The year 2020 was a tumultuous one for cinema. One of the worst ever, if you ask me. Although movies came back in force after the pandemic, many of them weren’t exactly the best. Take a look at the lists of the best and worst movies of the year.

Well, I don’t know about you, but I’ve personally been haunted by the endless stream of bad movies that kept popping up on my radar throughout the year. I couldn’t help but compare each new offering to some of the greatest classics from the past. This is more than just a hobby for me, as I’m also a movie critic for a renowned magazine, but compared to other critics’ lists, my top five will almost certainly differ.

The Best

Before we get to the top five, let’s discuss the criteria I used to rank the entries. First off, I had to take into consideration the quality of the material, acting talent, and overall impact the film had on me. Additionally, many of the movies were tied for first place on my list. For example, if one of the films was an excellent action-packed spectacle and the other a solid piece of psychological horror, then I had to pick one of them.

5. Pavarotti

Pavarotti is about an opera singer who is determined to overtake the throne of the most famous opera house in the world. It’s kind of like Goya’s The 3 Princesses of Spain or Frederick’s Dreams of Greatness, with the odd addition of a super-villain villain. It’s an utter mess, but a glorious one.

The movie is actually based on the true story of Luciano Pavarotti, the famed tenor. It was a phenomenal achievement to capture the essence of a legend in such a short amount of time. Director Francis Ford Coppola needed to cut a lot of corners to make it happen, but he managed to pull off a miraculous feat. Despite being a critical and commercial flop upon its release in 2017, Pavarotti has gained a cult following ever since. Most notably, it was cited as one of the best films of the year by the New York Times and other publications for its authentic portrayal of Luciano Pavarotti and the genius of its editing.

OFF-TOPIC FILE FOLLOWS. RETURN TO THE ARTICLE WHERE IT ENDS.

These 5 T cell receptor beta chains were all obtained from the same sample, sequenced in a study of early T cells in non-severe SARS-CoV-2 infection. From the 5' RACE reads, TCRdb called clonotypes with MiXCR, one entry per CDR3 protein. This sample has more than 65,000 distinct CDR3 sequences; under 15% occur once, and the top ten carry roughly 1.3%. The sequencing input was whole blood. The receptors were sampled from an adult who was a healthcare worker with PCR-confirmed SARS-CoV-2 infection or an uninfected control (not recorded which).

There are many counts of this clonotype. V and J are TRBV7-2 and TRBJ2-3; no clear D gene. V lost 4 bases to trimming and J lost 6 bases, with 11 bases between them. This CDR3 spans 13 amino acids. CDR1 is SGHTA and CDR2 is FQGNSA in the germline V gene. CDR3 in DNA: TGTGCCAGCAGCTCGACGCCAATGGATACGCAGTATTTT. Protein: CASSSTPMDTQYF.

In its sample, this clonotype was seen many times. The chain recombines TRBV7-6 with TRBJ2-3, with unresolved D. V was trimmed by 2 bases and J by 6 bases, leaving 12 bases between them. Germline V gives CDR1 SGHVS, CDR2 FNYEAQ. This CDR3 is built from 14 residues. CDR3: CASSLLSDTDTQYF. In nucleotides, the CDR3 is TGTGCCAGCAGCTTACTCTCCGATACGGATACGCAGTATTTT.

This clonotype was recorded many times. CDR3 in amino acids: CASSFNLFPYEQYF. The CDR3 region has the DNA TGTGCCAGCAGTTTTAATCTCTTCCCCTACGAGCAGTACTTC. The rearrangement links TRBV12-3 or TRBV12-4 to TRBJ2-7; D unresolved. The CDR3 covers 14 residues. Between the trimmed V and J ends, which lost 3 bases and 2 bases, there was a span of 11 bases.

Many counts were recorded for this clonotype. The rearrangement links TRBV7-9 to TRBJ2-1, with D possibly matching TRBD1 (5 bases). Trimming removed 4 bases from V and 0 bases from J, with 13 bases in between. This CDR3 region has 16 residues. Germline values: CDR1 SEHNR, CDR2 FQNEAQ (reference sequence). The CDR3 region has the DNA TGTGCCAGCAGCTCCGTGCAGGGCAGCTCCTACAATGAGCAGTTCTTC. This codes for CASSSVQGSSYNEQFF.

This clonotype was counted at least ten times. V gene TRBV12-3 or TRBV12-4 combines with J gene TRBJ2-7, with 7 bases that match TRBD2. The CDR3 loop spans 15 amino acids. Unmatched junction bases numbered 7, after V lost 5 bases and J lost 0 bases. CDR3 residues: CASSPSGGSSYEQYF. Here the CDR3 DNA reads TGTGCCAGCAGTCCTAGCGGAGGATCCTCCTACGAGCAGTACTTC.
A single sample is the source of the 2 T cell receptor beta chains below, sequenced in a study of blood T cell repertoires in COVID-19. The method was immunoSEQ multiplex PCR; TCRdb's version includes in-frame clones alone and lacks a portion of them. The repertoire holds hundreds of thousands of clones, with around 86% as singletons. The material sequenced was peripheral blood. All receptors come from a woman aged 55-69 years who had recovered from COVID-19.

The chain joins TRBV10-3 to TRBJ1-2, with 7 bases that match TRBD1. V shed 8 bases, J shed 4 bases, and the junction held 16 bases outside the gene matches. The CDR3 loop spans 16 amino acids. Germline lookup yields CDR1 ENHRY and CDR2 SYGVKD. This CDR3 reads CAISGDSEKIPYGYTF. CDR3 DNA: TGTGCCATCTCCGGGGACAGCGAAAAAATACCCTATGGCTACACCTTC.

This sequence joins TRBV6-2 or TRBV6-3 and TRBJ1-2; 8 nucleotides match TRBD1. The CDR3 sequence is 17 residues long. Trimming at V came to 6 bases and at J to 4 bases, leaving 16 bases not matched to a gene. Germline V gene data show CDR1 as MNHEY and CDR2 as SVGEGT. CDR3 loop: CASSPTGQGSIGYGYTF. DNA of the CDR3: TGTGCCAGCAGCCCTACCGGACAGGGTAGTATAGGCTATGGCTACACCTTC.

4. The Farewell

The Farewell is a coming-of-age story about a group of friends who gather to bid farewell to their friend (and the patriarch of the family) George. It’s essentially a drama about friendship and the passage of time. It’s a touching story told in a beautiful style, with exceptional performances from the cast. The story is inspired by the 1924 novel, George’s Great Adventure, by H. Bedford-Jackson. The novel was based on the author’s friendship with author George MacDonald, and was first published in 1898.

One of the greatest things about The Farewell is how it effortlessly weaves together two separate narratives into one cohesive whole. It begins with a story about a widowed father looking for male heirs, and it then shifts to the story of a group of friends as they navigate their way through coming-of-age stories of their own. This is a hallmark of a truly great film. The result is a movie that is both heartwarming and thought-provoking, with an overall sense of nostalgia that lingers long after the closing credits roll.

3. The House of Gucci

The House of Gucci is the story of a family-run business, Gucci, that becomes a byword for luxury and class in the early 21st century. It’s the third collaboration between the Oscar-winning duo of Martin Scorsese and Leonardo DiCaprio. Set in Florence, Italy, in the mid-2000s, the movie paints a panoramic picture of the luxurious Italian lifestyle and high-end fashion world. The result is a sumptuous feast of a movie, filled with gorgeous costumes, elegant settings, and sumptuous food. It’s one of the best movies of the year so far.